Perhaps the biggest change to the bikes we ride today compared to their forebears of two decades ago has been the introduction of ride-by-wire throttles—which have in turn enabled all the modern rider-assist systems that have proliferated over the last few years.
Yamaha’s 2006 YZF-R6 was the first production bike to gain a ride-by-wire throttle, eliminating the direct cable control between the twistgrip and butterflies and replacing it with a simulated, servo-based setup. Its greatest initial success was, arguably, the fact that it felt just like a normal throttle; if you weren’t clued up on all the tech details, you’d never know it was anything out of the ordinary. Later on, the same technology was adopted by virtually every manufacturer, to the extent that it’s hard to find a motorcycle on sale today that doesn’t use ride-by-wire.
Initially, ride-by-wire throttles were a boon to engine designers challenged by emissions targets. They allowed the throttle openings to be mapped, along with ignition and injection settings, to provide a smooth, linear response to twistgrip movement, even if the actual butterflies were operating in a quite different, nonlinear way to help reduce emissions and squeeze past legal limits. However, it wasn’t long before manufacturers started to exploit the systems for additional benefits.
Traction control is the most obvious beneficiary. While there had been previous attempts at cutting power in response to wheelspin by altering ignition timing or fuel supply, giving control over the throttle as well offered an extra dimension. Over and above that, in alliance with inertial measurement units, ride-by-wire enables the likes of wheelie control, launch control, and cornering stability control. So what’s the next thing that could offer similar benefits? Honda seems to think that a ride-by-wire clutch might be a significant step and has filed multiple detailed patent applications describing just such a setup.
The Honda design retains the idea of a hydraulically controlled clutch, operated via a bar-mounted lever, but eliminates the direct link between the two. Instead, the lever’s position is electronically monitored, sending information to a hydraulic pressure control unit that in turn engages or disengages the clutch. The main control unit also uses info about throttle position, gear position, speed, revs, and gear lever movement to make sure that every application of the clutch is perfect, regardless how clumsy the rider is.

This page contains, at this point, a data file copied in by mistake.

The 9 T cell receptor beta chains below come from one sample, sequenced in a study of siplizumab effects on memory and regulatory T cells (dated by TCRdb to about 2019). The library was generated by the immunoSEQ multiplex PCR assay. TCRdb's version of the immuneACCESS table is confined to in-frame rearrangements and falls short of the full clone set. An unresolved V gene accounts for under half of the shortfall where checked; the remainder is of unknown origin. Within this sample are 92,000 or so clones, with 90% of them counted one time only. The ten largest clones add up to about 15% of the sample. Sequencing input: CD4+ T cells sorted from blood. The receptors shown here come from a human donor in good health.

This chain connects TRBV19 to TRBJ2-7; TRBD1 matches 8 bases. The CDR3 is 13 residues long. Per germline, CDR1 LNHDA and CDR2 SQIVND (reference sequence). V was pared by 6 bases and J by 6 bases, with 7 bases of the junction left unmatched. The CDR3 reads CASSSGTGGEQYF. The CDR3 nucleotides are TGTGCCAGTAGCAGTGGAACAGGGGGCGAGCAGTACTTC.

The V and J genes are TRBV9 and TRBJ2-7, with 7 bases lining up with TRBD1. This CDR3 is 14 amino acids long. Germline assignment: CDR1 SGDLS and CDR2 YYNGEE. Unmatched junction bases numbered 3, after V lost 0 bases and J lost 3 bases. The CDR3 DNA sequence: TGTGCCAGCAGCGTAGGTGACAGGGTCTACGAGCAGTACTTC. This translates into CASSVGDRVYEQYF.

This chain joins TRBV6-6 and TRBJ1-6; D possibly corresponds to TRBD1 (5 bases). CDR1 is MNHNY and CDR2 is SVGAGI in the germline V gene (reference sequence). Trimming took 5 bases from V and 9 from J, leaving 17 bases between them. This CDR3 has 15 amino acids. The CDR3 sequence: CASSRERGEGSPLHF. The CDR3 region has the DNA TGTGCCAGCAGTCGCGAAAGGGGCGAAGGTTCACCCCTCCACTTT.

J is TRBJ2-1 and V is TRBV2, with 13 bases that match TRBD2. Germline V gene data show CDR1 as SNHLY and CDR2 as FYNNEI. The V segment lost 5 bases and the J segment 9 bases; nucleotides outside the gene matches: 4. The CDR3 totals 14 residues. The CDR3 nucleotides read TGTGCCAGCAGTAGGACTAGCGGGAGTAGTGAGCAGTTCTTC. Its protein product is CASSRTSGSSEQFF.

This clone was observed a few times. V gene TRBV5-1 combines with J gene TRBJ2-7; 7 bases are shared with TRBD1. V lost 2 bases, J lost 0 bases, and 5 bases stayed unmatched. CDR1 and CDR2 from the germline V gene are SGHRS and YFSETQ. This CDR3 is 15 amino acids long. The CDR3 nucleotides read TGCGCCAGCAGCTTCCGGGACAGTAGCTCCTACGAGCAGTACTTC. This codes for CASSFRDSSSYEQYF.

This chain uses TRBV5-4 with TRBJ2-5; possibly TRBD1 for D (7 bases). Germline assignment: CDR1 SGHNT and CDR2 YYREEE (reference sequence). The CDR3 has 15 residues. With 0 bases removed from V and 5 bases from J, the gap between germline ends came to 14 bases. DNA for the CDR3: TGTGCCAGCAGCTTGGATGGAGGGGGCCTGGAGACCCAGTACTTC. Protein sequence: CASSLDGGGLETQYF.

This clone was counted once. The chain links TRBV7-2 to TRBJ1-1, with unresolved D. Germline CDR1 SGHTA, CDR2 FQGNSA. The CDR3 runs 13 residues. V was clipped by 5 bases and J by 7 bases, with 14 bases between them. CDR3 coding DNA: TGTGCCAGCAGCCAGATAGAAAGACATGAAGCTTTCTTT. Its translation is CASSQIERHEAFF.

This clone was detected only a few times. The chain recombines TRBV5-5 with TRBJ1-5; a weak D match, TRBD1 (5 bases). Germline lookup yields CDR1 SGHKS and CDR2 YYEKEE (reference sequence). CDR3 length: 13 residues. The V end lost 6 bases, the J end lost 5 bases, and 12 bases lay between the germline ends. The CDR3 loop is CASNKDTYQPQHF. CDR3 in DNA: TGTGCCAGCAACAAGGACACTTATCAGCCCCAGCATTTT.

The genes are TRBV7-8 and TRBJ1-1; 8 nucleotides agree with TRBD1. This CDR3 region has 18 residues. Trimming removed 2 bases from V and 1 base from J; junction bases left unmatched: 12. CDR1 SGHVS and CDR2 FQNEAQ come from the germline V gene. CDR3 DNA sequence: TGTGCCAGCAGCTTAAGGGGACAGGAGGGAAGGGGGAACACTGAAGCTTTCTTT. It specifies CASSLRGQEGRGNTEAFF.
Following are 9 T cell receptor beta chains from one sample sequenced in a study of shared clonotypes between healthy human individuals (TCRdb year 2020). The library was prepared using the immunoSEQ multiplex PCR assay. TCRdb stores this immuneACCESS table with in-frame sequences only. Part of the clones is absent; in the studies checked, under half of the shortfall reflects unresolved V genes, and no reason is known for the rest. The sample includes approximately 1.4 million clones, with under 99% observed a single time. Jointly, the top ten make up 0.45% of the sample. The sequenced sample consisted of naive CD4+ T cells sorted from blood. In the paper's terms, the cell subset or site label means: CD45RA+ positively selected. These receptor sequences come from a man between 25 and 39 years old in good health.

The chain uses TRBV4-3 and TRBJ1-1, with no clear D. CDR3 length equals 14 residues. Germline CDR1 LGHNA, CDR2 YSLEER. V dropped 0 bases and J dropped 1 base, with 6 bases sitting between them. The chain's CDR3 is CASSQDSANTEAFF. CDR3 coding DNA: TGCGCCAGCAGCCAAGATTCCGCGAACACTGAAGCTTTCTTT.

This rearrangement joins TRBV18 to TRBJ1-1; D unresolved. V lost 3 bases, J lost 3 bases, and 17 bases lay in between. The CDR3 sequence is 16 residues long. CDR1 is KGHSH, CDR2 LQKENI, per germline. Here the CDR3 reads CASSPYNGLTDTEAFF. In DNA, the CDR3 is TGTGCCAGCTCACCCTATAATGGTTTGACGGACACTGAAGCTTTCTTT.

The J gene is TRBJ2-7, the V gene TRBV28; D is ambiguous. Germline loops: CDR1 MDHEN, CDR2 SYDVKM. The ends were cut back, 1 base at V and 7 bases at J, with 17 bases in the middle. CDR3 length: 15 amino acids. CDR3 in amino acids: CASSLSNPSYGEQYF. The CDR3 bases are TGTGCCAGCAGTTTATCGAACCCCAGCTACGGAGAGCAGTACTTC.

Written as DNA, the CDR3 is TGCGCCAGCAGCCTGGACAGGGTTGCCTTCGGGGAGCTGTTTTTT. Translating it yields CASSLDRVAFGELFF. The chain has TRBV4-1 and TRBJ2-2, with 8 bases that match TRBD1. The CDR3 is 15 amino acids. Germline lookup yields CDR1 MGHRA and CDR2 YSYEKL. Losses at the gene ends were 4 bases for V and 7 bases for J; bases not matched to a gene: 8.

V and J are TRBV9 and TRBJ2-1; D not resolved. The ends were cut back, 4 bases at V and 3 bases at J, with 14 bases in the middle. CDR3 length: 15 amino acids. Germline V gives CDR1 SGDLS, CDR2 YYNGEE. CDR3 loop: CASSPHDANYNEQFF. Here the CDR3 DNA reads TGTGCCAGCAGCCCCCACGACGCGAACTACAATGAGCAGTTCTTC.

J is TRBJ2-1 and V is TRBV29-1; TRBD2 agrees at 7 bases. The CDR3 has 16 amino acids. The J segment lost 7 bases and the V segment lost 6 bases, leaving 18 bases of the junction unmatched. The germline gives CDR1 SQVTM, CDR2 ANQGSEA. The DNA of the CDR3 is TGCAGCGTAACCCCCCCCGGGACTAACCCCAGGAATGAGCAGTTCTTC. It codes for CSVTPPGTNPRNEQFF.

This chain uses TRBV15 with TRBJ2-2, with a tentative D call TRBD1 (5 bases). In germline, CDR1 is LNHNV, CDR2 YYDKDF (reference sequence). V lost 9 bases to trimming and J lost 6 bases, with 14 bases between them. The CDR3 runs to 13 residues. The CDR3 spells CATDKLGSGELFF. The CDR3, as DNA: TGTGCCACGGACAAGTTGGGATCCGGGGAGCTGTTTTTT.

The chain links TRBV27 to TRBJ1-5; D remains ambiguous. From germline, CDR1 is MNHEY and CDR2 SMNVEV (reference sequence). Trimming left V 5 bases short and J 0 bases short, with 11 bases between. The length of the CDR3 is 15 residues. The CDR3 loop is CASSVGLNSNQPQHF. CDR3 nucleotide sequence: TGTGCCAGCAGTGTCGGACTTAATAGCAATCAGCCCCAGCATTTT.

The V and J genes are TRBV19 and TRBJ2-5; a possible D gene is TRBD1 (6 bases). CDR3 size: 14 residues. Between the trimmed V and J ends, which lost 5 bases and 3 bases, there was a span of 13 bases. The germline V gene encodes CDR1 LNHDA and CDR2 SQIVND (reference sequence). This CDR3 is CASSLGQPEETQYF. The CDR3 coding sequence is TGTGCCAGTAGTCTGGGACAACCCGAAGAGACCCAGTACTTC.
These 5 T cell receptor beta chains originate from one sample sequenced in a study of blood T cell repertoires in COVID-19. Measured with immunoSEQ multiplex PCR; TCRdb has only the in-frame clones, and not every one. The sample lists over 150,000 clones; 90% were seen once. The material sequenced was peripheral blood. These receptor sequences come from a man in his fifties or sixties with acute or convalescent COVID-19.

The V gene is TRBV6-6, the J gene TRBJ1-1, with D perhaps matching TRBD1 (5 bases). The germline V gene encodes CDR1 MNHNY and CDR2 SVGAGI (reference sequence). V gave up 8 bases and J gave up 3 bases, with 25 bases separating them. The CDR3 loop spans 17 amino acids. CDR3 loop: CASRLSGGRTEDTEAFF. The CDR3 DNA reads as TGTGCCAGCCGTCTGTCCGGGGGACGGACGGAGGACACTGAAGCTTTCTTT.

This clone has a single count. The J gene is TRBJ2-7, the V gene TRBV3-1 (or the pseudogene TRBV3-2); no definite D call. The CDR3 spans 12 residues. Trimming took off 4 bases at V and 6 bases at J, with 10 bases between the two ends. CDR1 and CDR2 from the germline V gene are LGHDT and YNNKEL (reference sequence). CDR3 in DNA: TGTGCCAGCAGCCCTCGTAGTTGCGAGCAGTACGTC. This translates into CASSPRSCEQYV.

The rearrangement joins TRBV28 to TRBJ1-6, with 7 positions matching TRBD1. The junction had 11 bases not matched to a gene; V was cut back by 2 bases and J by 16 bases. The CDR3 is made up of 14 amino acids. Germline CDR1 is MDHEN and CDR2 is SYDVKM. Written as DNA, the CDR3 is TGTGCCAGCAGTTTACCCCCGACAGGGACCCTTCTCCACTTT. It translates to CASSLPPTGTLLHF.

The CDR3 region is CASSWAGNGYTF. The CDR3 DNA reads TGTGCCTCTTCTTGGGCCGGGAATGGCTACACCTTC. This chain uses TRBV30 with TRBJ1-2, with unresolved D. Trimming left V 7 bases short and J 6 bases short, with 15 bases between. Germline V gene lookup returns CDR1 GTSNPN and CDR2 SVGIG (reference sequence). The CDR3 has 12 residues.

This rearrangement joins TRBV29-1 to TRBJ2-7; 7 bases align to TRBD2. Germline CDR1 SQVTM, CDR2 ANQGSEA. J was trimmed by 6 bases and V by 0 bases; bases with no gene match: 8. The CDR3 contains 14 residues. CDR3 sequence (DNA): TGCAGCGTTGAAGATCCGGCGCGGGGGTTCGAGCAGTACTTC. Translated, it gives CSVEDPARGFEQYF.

Unlike a conventional clutch, which allows the transmission and engine to be connected in its resting state and only disengages them when the lever is pulled, the Honda system defaults to a disengaged state. When you release the clutch lever an electric motor moves the piston in the clutch master cylinder, applying hydraulic pressure to the slave cylinder to engage the clutch. It means that the setup is fail-safe, and in the worst-case scenario, drive will be disconnected rather than left impossible to disengage.
With so much extra information going to the clutch-by-wire system, the possibilities for the setup are extensive. The bike could be allowed to operate the clutch completely automatically in some modes, for instance, or to work in harmony with a quickshifter to provide smooth but almost seamless changes without the rider having to think about the clutch. It also opens the door to additional launch control, wheelie control, and traction control strategies, using the clutch as well as the throttle, ignition, and injection to maximize traction and keep the rider in control.
Of course, Honda hasn’t forgotten the fact that riders will still expect a familiar feeling at the lever, even with a futuristic clutch that’s partly computer controlled. The firm’s patents also include a “reactive force generation device” that acts against the lever, giving the sort of feedback that you’re used to, even though there’s no longer a direct connection between your hand and the clutch position.
When you’re riding with the clutch lever released, the bike constantly monitors the pressure in the clutch’s hydraulic system, making sure it stays within limits to keep the clutch engaged. But the system is also capable of deducing when you’re pulling away or coming to a halt, smoothly engaging or disengaging the clutch to suit. So, at the very least, embarrassingly stalling your engine should become a thing of the past.Source link